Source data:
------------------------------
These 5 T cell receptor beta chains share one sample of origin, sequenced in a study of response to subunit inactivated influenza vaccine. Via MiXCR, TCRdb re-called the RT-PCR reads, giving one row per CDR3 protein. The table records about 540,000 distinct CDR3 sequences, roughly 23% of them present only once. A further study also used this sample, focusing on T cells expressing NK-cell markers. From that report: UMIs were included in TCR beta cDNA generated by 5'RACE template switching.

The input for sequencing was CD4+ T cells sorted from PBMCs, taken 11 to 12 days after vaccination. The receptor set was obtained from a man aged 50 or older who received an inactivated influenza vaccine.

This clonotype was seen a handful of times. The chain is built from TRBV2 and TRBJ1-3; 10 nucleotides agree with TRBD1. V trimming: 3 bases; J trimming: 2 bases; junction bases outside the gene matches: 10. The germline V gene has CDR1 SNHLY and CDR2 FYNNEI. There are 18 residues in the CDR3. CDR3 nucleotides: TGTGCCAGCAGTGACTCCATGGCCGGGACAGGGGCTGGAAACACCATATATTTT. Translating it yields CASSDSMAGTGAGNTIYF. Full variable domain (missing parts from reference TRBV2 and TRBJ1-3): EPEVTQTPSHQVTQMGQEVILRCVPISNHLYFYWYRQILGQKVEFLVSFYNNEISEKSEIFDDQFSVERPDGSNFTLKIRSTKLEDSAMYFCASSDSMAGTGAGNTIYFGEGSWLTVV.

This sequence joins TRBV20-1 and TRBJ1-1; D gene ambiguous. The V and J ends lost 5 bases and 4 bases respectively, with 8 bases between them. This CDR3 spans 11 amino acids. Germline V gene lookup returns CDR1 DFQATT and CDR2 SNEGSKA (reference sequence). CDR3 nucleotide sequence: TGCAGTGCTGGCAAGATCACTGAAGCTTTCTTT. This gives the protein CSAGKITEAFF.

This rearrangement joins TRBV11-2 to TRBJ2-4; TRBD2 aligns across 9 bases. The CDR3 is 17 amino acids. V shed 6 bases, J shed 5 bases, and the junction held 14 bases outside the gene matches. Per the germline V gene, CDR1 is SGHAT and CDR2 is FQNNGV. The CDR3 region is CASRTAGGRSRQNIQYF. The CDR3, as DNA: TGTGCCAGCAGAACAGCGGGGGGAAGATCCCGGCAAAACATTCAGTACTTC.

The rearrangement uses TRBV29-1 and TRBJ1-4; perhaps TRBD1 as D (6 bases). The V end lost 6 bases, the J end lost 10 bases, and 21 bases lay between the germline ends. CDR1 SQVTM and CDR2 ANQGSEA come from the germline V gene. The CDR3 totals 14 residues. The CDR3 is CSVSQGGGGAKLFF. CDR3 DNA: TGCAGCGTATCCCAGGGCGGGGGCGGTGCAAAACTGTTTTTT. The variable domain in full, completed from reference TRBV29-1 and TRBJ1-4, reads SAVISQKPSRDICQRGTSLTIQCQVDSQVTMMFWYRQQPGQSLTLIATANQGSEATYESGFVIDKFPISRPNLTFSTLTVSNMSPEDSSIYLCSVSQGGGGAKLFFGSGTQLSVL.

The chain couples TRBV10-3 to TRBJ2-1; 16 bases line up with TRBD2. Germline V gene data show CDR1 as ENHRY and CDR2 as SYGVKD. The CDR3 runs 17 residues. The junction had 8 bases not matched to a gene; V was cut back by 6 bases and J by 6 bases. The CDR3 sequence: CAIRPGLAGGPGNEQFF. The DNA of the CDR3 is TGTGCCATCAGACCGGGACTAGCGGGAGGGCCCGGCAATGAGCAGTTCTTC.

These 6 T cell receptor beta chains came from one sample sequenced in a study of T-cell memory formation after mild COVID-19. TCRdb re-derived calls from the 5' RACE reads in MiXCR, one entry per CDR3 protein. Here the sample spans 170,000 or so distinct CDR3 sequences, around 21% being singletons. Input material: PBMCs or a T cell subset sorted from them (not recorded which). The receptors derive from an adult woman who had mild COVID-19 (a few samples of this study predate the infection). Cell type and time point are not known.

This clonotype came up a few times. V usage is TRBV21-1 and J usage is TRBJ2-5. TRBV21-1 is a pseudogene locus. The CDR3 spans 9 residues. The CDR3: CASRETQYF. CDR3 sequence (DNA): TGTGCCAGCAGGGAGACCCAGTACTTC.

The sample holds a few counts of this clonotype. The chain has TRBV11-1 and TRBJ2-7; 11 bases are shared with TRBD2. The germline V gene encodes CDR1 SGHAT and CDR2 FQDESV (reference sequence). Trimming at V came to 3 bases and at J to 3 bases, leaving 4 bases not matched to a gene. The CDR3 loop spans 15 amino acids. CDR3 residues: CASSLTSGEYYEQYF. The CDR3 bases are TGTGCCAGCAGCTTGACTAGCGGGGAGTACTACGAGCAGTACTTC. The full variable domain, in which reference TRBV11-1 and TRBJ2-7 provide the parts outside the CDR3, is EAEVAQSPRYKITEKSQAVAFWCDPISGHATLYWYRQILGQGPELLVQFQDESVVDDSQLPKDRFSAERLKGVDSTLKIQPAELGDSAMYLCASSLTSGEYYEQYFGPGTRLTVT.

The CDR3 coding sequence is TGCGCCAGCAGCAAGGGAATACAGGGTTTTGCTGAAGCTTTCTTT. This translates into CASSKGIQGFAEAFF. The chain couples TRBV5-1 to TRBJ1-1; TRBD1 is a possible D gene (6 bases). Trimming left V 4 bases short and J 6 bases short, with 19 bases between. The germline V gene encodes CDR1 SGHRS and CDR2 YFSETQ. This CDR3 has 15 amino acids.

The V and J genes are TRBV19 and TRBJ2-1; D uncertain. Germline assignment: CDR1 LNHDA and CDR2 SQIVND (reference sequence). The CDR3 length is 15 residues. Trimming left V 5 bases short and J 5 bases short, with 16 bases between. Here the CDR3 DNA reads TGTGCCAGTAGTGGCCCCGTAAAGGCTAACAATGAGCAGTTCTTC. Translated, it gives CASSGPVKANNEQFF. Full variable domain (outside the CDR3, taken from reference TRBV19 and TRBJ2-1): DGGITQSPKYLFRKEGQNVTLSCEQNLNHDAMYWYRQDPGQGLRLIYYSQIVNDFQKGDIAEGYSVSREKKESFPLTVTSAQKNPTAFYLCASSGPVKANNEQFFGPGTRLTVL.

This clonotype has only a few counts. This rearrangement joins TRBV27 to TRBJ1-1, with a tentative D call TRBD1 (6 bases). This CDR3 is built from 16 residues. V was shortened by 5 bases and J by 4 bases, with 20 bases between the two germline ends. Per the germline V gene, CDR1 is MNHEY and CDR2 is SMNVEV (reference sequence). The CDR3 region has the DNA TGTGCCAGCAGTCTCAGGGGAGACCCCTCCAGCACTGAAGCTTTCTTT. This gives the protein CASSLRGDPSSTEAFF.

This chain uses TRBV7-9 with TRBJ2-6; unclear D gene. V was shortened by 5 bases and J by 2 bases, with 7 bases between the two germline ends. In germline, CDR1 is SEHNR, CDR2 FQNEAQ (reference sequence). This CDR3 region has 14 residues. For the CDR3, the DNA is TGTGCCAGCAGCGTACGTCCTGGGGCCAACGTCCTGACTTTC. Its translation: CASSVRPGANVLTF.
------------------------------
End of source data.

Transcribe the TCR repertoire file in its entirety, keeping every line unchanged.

These 5 T cell receptor beta chains share one sample of origin, sequenced in a study of response to subunit inactivated influenza vaccine. Via MiXCR, TCRdb re-called the RT-PCR reads, giving one row per CDR3 protein. The table records about 540,000 distinct CDR3 sequences, roughly 23% of them present only once. A further study also used this sample, focusing on T cells expressing NK-cell markers. From that report: UMIs were included in TCR beta cDNA generated by 5'RACE template switching.

The input for sequencing was CD4+ T cells sorted from PBMCs, taken 11 to 12 days after vaccination. The receptor set was obtained from a man aged 50 or older who received an inactivated influenza vaccine.

This clonotype was seen a handful of times. The chain is built from TRBV2 and TRBJ1-3; 10 nucleotides agree with TRBD1. V trimming: 3 bases; J trimming: 2 bases; junction bases outside the gene matches: 10. The germline V gene has CDR1 SNHLY and CDR2 FYNNEI. There are 18 residues in the CDR3. CDR3 nucleotides: TGTGCCAGCAGTGACTCCATGGCCGGGACAGGGGCTGGAAACACCATATATTTT. Translating it yields CASSDSMAGTGAGNTIYF. Full variable domain (missing parts from reference TRBV2 and TRBJ1-3): EPEVTQTPSHQVTQMGQEVILRCVPISNHLYFYWYRQILGQKVEFLVSFYNNEISEKSEIFDDQFSVERPDGSNFTLKIRSTKLEDSAMYFCASSDSMAGTGAGNTIYFGEGSWLTVV.

This sequence joins TRBV20-1 and TRBJ1-1; D gene ambiguous. The V and J ends lost 5 bases and 4 bases respectively, with 8 bases between them. This CDR3 spans 11 amino acids. Germline V gene lookup returns CDR1 DFQATT and CDR2 SNEGSKA (reference sequence). CDR3 nucleotide sequence: TGCAGTGCTGGCAAGATCACTGAAGCTTTCTTT. This gives the protein CSAGKITEAFF.

This rearrangement joins TRBV11-2 to TRBJ2-4; TRBD2 aligns across 9 bases. The CDR3 is 17 amino acids. V shed 6 bases, J shed 5 bases, and the junction held 14 bases outside the gene matches. Per the germline V gene, CDR1 is SGHAT and CDR2 is FQNNGV. The CDR3 region is CASRTAGGRSRQNIQYF. The CDR3, as DNA: TGTGCCAGCAGAACAGCGGGGGGAAGATCCCGGCAAAACATTCAGTACTTC.

The rearrangement uses TRBV29-1 and TRBJ1-4; perhaps TRBD1 as D (6 bases). The V end lost 6 bases, the J end lost 10 bases, and 21 bases lay between the germline ends. CDR1 SQVTM and CDR2 ANQGSEA come from the germline V gene. The CDR3 totals 14 residues. The CDR3 is CSVSQGGGGAKLFF. CDR3 DNA: TGCAGCGTATCCCAGGGCGGGGGCGGTGCAAAACTGTTTTTT. The variable domain in full, completed from reference TRBV29-1 and TRBJ1-4, reads SAVISQKPSRDICQRGTSLTIQCQVDSQVTMMFWYRQQPGQSLTLIATANQGSEATYESGFVIDKFPISRPNLTFSTLTVSNMSPEDSSIYLCSVSQGGGGAKLFFGSGTQLSVL.

The chain couples TRBV10-3 to TRBJ2-1; 16 bases line up with TRBD2. Germline V gene data show CDR1 as ENHRY and CDR2 as SYGVKD. The CDR3 runs 17 residues. The junction had 8 bases not matched to a gene; V was cut back by 6 bases and J by 6 bases. The CDR3 sequence: CAIRPGLAGGPGNEQFF. The DNA of the CDR3 is TGTGCCATCAGACCGGGACTAGCGGGAGGGCCCGGCAATGAGCAGTTCTTC.

These 6 T cell receptor beta chains came from one sample sequenced in a study of T-cell memory formation after mild COVID-19. TCRdb re-derived calls from the 5' RACE reads in MiXCR, one entry per CDR3 protein. Here the sample spans 170,000 or so distinct CDR3 sequences, around 21% being singletons. Input material: PBMCs or a T cell subset sorted from them (not recorded which). The receptors derive from an adult woman who had mild COVID-19 (a few samples of this study predate the infection). Cell type and time point are not known.

This clonotype came up a few times. V usage is TRBV21-1 and J usage is TRBJ2-5. TRBV21-1 is a pseudogene locus. The CDR3 spans 9 residues. The CDR3: CASRETQYF. CDR3 sequence (DNA): TGTGCCAGCAGGGAGACCCAGTACTTC.

The sample holds a few counts of this clonotype. The chain has TRBV11-1 and TRBJ2-7; 11 bases are shared with TRBD2. The germline V gene encodes CDR1 SGHAT and CDR2 FQDESV (reference sequence). Trimming at V came to 3 bases and at J to 3 bases, leaving 4 bases not matched to a gene. The CDR3 loop spans 15 amino acids. CDR3 residues: CASSLTSGEYYEQYF. The CDR3 bases are TGTGCCAGCAGCTTGACTAGCGGGGAGTACTACGAGCAGTACTTC. The full variable domain, in which reference TRBV11-1 and TRBJ2-7 provide the parts outside the CDR3, is EAEVAQSPRYKITEKSQAVAFWCDPISGHATLYWYRQILGQGPELLVQFQDESVVDDSQLPKDRFSAERLKGVDSTLKIQPAELGDSAMYLCASSLTSGEYYEQYFGPGTRLTVT.

The CDR3 coding sequence is TGCGCCAGCAGCAAGGGAATACAGGGTTTTGCTGAAGCTTTCTTT. This translates into CASSKGIQGFAEAFF. The chain couples TRBV5-1 to TRBJ1-1; TRBD1 is a possible D gene (6 bases). Trimming left V 4 bases short and J 6 bases short, with 19 bases between. The germline V gene encodes CDR1 SGHRS and CDR2 YFSETQ. This CDR3 has 15 amino acids.

The V and J genes are TRBV19 and TRBJ2-1; D uncertain. Germline assignment: CDR1 LNHDA and CDR2 SQIVND (reference sequence). The CDR3 length is 15 residues. Trimming left V 5 bases short and J 5 bases short, with 16 bases between. Here the CDR3 DNA reads TGTGCCAGTAGTGGCCCCGTAAAGGCTAACAATGAGCAGTTCTTC. Translated, it gives CASSGPVKANNEQFF. Full variable domain (outside the CDR3, taken from reference TRBV19 and TRBJ2-1): DGGITQSPKYLFRKEGQNVTLSCEQNLNHDAMYWYRQDPGQGLRLIYYSQIVNDFQKGDIAEGYSVSREKKESFPLTVTSAQKNPTAFYLCASSGPVKANNEQFFGPGTRLTVL.

This clonotype has only a few counts. This rearrangement joins TRBV27 to TRBJ1-1, with a tentative D call TRBD1 (6 bases). This CDR3 is built from 16 residues. V was shortened by 5 bases and J by 4 bases, with 20 bases between the two germline ends. Per the germline V gene, CDR1 is MNHEY and CDR2 is SMNVEV (reference sequence). The CDR3 region has the DNA TGTGCCAGCAGTCTCAGGGGAGACCCCTCCAGCACTGAAGCTTTCTTT. This gives the protein CASSLRGDPSSTEAFF.

This chain uses TRBV7-9 with TRBJ2-6; unclear D gene. V was shortened by 5 bases and J by 2 bases, with 7 bases between the two germline ends. In germline, CDR1 is SEHNR, CDR2 FQNEAQ (reference sequence). This CDR3 region has 14 residues. For the CDR3, the DNA is TGTGCCAGCAGCGTACGTCCTGGGGCCAACGTCCTGACTTTC. Its translation: CASSVRPGANVLTF.